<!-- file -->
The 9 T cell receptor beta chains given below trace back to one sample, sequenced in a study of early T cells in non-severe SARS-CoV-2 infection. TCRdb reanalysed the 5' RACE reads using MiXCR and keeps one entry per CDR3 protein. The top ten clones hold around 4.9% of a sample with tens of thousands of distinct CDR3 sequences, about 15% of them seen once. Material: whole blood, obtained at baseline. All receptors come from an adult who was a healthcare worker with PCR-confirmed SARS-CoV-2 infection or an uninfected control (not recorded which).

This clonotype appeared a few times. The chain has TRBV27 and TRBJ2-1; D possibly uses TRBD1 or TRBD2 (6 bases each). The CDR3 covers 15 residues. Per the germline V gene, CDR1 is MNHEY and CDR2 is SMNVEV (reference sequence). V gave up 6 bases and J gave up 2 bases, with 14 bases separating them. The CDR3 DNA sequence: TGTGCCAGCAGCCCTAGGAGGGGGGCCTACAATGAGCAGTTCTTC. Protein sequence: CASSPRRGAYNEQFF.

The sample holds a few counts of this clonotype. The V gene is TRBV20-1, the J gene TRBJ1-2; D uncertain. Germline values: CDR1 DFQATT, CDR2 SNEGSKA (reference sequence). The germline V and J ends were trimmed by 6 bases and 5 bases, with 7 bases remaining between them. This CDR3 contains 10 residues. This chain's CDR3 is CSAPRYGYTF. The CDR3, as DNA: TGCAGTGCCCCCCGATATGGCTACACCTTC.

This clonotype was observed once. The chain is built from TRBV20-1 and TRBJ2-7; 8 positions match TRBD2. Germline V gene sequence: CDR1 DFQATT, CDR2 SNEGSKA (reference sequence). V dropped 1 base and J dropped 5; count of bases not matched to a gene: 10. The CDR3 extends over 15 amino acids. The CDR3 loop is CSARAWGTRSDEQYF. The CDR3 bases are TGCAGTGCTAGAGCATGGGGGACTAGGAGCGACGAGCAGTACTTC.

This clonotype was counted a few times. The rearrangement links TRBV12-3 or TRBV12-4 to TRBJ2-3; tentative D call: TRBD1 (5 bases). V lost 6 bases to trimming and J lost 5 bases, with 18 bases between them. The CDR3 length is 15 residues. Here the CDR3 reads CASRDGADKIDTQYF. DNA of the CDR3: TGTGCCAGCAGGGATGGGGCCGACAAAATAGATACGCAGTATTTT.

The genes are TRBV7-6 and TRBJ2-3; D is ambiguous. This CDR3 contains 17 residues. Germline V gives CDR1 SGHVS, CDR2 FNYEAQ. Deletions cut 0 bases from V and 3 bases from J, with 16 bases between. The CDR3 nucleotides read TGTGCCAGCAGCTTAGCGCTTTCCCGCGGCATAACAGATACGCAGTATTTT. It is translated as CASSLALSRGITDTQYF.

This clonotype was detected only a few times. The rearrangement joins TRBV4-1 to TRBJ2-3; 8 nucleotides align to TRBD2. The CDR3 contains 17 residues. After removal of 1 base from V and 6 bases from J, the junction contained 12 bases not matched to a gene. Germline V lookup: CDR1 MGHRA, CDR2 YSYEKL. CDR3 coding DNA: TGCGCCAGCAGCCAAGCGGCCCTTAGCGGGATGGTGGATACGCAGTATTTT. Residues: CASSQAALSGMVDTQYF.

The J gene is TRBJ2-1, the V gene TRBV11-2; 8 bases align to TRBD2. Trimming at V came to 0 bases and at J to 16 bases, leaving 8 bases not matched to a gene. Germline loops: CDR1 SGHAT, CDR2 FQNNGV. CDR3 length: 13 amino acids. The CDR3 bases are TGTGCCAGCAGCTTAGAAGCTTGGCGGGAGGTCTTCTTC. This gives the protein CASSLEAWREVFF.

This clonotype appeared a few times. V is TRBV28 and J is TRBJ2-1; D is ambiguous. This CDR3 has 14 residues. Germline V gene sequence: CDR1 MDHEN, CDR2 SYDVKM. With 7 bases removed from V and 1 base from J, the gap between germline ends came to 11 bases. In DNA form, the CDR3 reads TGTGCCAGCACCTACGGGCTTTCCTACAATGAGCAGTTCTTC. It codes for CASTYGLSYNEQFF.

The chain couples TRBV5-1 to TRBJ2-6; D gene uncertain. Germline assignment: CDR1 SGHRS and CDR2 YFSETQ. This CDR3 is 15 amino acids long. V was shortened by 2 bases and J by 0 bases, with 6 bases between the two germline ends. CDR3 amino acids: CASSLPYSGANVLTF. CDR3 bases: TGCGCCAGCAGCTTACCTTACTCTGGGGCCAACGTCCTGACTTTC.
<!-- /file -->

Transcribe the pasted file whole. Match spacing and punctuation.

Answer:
The 9 T cell receptor beta chains given below trace back to one sample, sequenced in a study of early T cells in non-severe SARS-CoV-2 infection. TCRdb reanalysed the 5' RACE reads using MiXCR and keeps one entry per CDR3 protein. The top ten clones hold around 4.9% of a sample with tens of thousands of distinct CDR3 sequences, about 15% of them seen once. Material: whole blood, obtained at baseline. All receptors come from an adult who was a healthcare worker with PCR-confirmed SARS-CoV-2 infection or an uninfected control (not recorded which).

This clonotype appeared a few times. The chain has TRBV27 and TRBJ2-1; D possibly uses TRBD1 or TRBD2 (6 bases each). The CDR3 covers 15 residues. Per the germline V gene, CDR1 is MNHEY and CDR2 is SMNVEV (reference sequence). V gave up 6 bases and J gave up 2 bases, with 14 bases separating them. The CDR3 DNA sequence: TGTGCCAGCAGCCCTAGGAGGGGGGCCTACAATGAGCAGTTCTTC. Protein sequence: CASSPRRGAYNEQFF.

The sample holds a few counts of this clonotype. The V gene is TRBV20-1, the J gene TRBJ1-2; D uncertain. Germline values: CDR1 DFQATT, CDR2 SNEGSKA (reference sequence). The germline V and J ends were trimmed by 6 bases and 5 bases, with 7 bases remaining between them. This CDR3 contains 10 residues. This chain's CDR3 is CSAPRYGYTF. The CDR3, as DNA: TGCAGTGCCCCCCGATATGGCTACACCTTC.

This clonotype was observed once. The chain is built from TRBV20-1 and TRBJ2-7; 8 positions match TRBD2. Germline V gene sequence: CDR1 DFQATT, CDR2 SNEGSKA (reference sequence). V dropped 1 base and J dropped 5; count of bases not matched to a gene: 10. The CDR3 extends over 15 amino acids. The CDR3 loop is CSARAWGTRSDEQYF. The CDR3 bases are TGCAGTGCTAGAGCATGGGGGACTAGGAGCGACGAGCAGTACTTC.

This clonotype was counted a few times. The rearrangement links TRBV12-3 or TRBV12-4 to TRBJ2-3; tentative D call: TRBD1 (5 bases). V lost 6 bases to trimming and J lost 5 bases, with 18 bases between them. The CDR3 length is 15 residues. Here the CDR3 reads CASRDGADKIDTQYF. DNA of the CDR3: TGTGCCAGCAGGGATGGGGCCGACAAAATAGATACGCAGTATTTT.

The genes are TRBV7-6 and TRBJ2-3; D is ambiguous. This CDR3 contains 17 residues. Germline V gives CDR1 SGHVS, CDR2 FNYEAQ. Deletions cut 0 bases from V and 3 bases from J, with 16 bases between. The CDR3 nucleotides read TGTGCCAGCAGCTTAGCGCTTTCCCGCGGCATAACAGATACGCAGTATTTT. It is translated as CASSLALSRGITDTQYF.

This clonotype was detected only a few times. The rearrangement joins TRBV4-1 to TRBJ2-3; 8 nucleotides align to TRBD2. The CDR3 contains 17 residues. After removal of 1 base from V and 6 bases from J, the junction contained 12 bases not matched to a gene. Germline V lookup: CDR1 MGHRA, CDR2 YSYEKL. CDR3 coding DNA: TGCGCCAGCAGCCAAGCGGCCCTTAGCGGGATGGTGGATACGCAGTATTTT. Residues: CASSQAALSGMVDTQYF.

The J gene is TRBJ2-1, the V gene TRBV11-2; 8 bases align to TRBD2. Trimming at V came to 0 bases and at J to 16 bases, leaving 8 bases not matched to a gene. Germline loops: CDR1 SGHAT, CDR2 FQNNGV. CDR3 length: 13 amino acids. The CDR3 bases are TGTGCCAGCAGCTTAGAAGCTTGGCGGGAGGTCTTCTTC. This gives the protein CASSLEAWREVFF.

This clonotype appeared a few times. V is TRBV28 and J is TRBJ2-1; D is ambiguous. This CDR3 has 14 residues. Germline V gene sequence: CDR1 MDHEN, CDR2 SYDVKM. With 7 bases removed from V and 1 base from J, the gap between germline ends came to 11 bases. In DNA form, the CDR3 reads TGTGCCAGCACCTACGGGCTTTCCTACAATGAGCAGTTCTTC. It codes for CASTYGLSYNEQFF.

The chain couples TRBV5-1 to TRBJ2-6; D gene uncertain. Germline assignment: CDR1 SGHRS and CDR2 YFSETQ. This CDR3 is 15 amino acids long. V was shortened by 2 bases and J by 0 bases, with 6 bases between the two germline ends. CDR3 amino acids: CASSLPYSGANVLTF. CDR3 bases: TGCGCCAGCAGCTTACCTTACTCTGGGGCCAACGTCCTGACTTTC.